Exclusive-Olympics-U.S. could prosecute Russians in Valieva doping case -USADA chief

FILE PHOTO: The United States Anti-Doping Agency (USDA) Chief Executive Officer, Travis Tygart, attends an interview with Reuters during the World Anti-Doping Agency (WADA) Symposium in Ecublens near Lausanne, Switzerland, March 13, 2019. REUTERS/Denis Balibouse/File Photo
FILE PHOTO: The United States Anti-Doping Agency (USDA) Chief Executive Officer, Travis Tygart, attends an interview with Reuters during the World Anti-Doping Agency (WADA) Symposium in Ecublens near Lausanne, Switzerland, March 13, 2019. REUTERS/Denis Balibouse/File Photo

By Iain Axon

BEIJING (Reuters) - The United States could prosecute the Russians involved in figure skater Kamila Valieva’s doping case under the American Rodchenkov Act, the head of the U.S. Anti Doping Agency (USADA), Travis Tygart, told Reuters on Friday.

The Rodchenkov Anti-Doping Act (RADA) was signed into U.S. law in 2020 and empowers American prosecutors to seek fines of up to $1 million and jail terms of up to 10 years, even for non-Americans, if their actions have affected results of U.S. athletes.

Russian Valieva won gold in the team event on Monday but the International Testing Agency (ITA) said on Friday the 15-year-old had earlier failed a drug test. The United States won silver in the event and Japan bronze.

Olympic officials are now contesting Russia's decision to let her compete at the Beijing Winter Games.

"The act has been used to protect one Olympic Games," Tygart said, referring to last year's Tokyo Summer Games. "It is going to be used to protect other Olympic Games when people continue to dope.

"We are living in the twilight zone. Clean athletes deserve better, and this poor young woman deserves better. She's getting chewed up (for doping) on top of being abused by the Russian state system," Tygart added.

The RADA gives U.S. authorities the power to prosecute individuals for doping schemes at international events involving American athletes, sponsors or broadcasters.

It was named after Grigory Rodchenkov, a former Russia anti-doping laboratory head who turned whistleblower and helped expose Russia's state-sponsored doping following the 2014 Sochi Winter Games.

Doctors, coaches and government officials responsible for doping are accountable under the statute, but athletes themselves cannot be charged under RADA because often they are forced or coerced into taking the drugs, said Jim Walden, an attorney for Rodchenkov who helped author the law.

"The minute a doctor, a coach, a government official is behind American bars for doping at a sporting event like the Olympics, you will see a rapid decrease in (doping) because people will realize there's now a new sheriff in town and there's real penalties," Walden told Reuters.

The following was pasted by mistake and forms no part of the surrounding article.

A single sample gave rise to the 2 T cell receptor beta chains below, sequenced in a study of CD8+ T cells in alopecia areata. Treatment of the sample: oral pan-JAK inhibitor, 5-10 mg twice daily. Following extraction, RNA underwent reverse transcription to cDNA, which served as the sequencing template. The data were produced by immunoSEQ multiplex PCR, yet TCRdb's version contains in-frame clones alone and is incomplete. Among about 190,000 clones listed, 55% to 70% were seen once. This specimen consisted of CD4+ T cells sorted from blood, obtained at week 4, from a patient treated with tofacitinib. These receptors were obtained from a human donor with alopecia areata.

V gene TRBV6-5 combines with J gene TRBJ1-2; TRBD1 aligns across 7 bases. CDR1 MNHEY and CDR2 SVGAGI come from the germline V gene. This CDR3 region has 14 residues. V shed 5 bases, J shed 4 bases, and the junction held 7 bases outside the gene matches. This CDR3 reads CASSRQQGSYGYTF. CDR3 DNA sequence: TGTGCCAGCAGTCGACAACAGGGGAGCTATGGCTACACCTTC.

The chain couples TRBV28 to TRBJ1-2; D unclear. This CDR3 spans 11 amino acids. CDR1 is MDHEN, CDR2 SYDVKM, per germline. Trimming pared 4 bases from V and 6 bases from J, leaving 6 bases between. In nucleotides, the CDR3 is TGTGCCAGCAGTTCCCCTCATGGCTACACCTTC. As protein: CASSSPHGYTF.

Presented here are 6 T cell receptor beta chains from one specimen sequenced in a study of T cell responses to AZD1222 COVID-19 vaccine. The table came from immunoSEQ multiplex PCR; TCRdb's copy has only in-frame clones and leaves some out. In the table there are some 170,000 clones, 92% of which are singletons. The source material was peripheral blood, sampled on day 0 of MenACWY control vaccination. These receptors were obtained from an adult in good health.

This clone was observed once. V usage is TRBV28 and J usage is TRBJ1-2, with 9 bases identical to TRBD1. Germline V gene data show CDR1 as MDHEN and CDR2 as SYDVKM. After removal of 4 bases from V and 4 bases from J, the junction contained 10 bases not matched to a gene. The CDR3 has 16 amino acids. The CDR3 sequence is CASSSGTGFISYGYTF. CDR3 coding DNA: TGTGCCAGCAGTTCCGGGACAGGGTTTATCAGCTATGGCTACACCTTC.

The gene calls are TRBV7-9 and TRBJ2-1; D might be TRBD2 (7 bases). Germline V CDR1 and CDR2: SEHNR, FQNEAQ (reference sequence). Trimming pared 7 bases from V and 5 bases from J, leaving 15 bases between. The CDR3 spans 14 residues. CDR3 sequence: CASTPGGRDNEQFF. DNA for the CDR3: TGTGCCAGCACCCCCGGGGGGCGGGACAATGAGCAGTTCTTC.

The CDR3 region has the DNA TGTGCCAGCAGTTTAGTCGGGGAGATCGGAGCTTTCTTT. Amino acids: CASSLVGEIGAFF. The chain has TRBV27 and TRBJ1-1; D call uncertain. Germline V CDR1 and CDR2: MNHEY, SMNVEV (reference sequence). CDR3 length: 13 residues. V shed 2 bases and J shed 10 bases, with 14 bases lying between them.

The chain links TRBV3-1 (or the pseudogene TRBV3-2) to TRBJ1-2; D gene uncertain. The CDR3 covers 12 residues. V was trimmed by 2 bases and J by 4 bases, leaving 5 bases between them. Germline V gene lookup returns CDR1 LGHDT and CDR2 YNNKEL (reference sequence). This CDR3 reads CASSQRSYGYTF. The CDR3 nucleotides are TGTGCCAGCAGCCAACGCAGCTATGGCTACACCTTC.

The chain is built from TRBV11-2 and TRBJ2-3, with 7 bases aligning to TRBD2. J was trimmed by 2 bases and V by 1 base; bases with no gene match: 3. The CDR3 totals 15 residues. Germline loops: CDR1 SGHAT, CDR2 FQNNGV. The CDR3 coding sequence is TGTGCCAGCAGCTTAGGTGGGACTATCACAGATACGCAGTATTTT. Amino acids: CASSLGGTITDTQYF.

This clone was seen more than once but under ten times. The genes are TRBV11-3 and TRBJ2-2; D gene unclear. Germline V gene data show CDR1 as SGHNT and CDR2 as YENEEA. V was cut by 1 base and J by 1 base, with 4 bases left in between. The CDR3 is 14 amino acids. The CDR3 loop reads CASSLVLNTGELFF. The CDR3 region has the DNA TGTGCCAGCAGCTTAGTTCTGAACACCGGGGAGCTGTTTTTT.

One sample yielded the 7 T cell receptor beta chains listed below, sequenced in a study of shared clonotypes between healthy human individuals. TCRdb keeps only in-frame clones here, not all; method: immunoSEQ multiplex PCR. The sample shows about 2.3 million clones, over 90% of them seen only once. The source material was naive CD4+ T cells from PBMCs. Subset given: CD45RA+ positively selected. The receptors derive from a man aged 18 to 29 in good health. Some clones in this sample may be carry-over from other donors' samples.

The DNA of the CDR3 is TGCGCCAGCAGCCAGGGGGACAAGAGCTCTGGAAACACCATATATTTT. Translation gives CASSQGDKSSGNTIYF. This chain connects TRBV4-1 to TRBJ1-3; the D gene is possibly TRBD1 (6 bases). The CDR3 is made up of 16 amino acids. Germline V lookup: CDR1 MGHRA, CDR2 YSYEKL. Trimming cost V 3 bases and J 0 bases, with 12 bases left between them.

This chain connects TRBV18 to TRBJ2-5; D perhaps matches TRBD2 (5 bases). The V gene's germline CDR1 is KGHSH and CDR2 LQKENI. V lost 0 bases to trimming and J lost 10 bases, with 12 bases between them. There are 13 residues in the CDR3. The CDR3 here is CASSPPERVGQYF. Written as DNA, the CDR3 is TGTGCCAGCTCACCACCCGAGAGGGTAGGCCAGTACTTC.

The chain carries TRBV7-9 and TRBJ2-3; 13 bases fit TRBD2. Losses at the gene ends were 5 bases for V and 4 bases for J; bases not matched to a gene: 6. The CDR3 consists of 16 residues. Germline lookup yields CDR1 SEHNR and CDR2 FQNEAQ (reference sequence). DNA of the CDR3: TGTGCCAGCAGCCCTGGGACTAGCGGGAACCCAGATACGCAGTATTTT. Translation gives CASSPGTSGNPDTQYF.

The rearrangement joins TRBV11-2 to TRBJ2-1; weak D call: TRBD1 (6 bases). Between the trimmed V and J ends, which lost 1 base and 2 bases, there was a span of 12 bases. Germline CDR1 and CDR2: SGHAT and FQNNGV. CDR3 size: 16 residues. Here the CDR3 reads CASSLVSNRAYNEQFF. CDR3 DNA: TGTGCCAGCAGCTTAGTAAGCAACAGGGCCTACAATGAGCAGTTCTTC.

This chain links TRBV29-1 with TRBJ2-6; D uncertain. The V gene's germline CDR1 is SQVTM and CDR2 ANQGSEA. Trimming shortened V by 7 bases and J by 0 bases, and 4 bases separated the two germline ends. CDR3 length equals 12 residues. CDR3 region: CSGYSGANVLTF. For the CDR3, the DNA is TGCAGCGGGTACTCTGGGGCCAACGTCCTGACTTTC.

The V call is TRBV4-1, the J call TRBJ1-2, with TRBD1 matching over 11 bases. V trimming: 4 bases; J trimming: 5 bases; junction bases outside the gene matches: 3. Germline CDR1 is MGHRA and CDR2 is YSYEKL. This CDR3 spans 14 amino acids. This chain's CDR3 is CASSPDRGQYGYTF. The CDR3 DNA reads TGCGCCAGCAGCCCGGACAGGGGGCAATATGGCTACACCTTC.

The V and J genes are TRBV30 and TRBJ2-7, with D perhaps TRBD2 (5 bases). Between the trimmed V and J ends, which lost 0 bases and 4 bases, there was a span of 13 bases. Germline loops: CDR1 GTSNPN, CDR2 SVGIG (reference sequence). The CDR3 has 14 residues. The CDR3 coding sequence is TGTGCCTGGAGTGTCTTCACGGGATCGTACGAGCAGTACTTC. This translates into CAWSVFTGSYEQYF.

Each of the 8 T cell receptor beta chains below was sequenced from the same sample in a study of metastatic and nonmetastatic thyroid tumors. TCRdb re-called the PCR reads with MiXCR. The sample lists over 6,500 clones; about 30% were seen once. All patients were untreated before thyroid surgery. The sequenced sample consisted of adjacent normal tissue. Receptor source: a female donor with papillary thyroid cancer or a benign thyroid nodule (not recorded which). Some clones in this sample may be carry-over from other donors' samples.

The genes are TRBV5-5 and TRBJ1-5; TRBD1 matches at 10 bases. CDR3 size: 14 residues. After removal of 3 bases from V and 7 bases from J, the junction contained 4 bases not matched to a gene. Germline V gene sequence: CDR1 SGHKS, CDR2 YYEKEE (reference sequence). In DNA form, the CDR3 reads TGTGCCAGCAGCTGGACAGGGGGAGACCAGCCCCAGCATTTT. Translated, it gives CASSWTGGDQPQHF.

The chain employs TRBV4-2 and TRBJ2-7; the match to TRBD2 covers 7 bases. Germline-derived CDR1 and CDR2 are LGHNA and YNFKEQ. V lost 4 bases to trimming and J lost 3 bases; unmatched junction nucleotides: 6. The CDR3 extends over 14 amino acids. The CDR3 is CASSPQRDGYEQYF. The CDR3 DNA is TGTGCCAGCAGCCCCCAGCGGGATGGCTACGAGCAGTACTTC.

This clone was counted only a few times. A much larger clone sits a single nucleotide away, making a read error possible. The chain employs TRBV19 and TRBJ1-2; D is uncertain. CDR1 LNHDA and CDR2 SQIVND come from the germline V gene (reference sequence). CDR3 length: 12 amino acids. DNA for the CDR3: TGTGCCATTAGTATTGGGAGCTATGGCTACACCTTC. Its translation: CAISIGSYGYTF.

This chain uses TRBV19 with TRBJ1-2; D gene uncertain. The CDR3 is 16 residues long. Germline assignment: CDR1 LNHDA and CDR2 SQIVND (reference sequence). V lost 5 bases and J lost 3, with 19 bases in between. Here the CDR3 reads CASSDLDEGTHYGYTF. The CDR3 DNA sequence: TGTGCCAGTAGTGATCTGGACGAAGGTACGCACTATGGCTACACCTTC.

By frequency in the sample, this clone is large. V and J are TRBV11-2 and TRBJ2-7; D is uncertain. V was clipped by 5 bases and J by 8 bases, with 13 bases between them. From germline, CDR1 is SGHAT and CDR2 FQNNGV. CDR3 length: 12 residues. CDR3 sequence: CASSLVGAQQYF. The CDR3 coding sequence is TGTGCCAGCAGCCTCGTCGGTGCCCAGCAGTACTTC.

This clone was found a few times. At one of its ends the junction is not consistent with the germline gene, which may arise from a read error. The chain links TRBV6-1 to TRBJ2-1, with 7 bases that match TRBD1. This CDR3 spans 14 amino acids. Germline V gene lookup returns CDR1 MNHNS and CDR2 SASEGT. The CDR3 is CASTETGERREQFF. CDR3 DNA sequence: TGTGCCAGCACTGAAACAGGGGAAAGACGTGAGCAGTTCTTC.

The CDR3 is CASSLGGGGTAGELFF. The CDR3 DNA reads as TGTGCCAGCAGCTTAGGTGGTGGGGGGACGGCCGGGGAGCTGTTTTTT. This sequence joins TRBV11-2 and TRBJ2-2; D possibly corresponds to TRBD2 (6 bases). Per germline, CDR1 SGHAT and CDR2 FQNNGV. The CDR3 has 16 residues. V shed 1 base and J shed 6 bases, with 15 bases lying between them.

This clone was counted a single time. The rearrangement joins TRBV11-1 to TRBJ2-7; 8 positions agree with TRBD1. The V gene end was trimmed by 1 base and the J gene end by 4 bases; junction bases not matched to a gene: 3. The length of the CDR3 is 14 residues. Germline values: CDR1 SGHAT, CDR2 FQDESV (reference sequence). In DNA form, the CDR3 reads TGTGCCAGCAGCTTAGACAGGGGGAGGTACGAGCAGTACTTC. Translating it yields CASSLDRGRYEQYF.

Individuals with pending U.S. arrest warrants could be arrested if they travel to countries with extradition treaties with the United States for competitions, Walden said.

Russia has acknowledged some shortcomings in its implementation of anti-doping rules but denies running a state-sponsored doping programme.


Valieva delivered one of the highlights of the Beijing Games so far when she landed the first quadruple jumps by a woman in Olympic competition on Monday.

Her Olympic dream, however, turned into a nightmare on Friday, when the ITA revealed publicly that she had tested positive for banned angina drug trimetazidine in a urine sample collected by Russian authorities at the national championships in St Petersburg on Dec 25.

The testing lab in Stockholm reported on Tuesday that her sample was positive, the day after she wowed the world and helped win gold for her team, who are competing as the Russian Olympic Committee (ROC) due to doping sanctions.

It was not immediately clear why there was such a delay between her test and the result, which allowed her to travel to Beijing and take part in the first of her two events.

"Whoever was dealing with it, simply, absolutely should have expedited it," Tygart said. "It is not that difficult to do. A five-week delay for a substance like this should not have happened.

"It is a catastrophic failure of the system to allow the star of the Games to have her sample not reported back close to five weeks, and then it gets reported the day after they won the team event," he continued.

"You shouldn’t be in a government or sport and (be) able to dope athletes and there be no consequence. It was exactly what happened in state-sponsored doping, and this is why the Rodchenkov Act was passed. It's the only way to address this behaviour," Tygart said.

"Many of us were disappointed in the initial state-sponsored doping (in Russia) that was exposed back in 2015, that those who orchestrated and conspired to abuse young athletes ... were not held accountable by their sport or their own governments."

Russian athletes at the Games are not competing under their flag, and their anthem is not played at any ceremonies following sanctions imposed for the widespread doping across many sports exposed after the Sochi Games.

The sanctions are due to be lifted at the end of the year, but the head of the World Anti-Doping Agency cautioned earlier this month that Russia should not assume this would happen automatically.

(Reporting by Iain Axon, Additional reporting by Luc Cohen in New York; Writing by Ossian Shine; Editing by Ken Ferris and Bill Berkrot)

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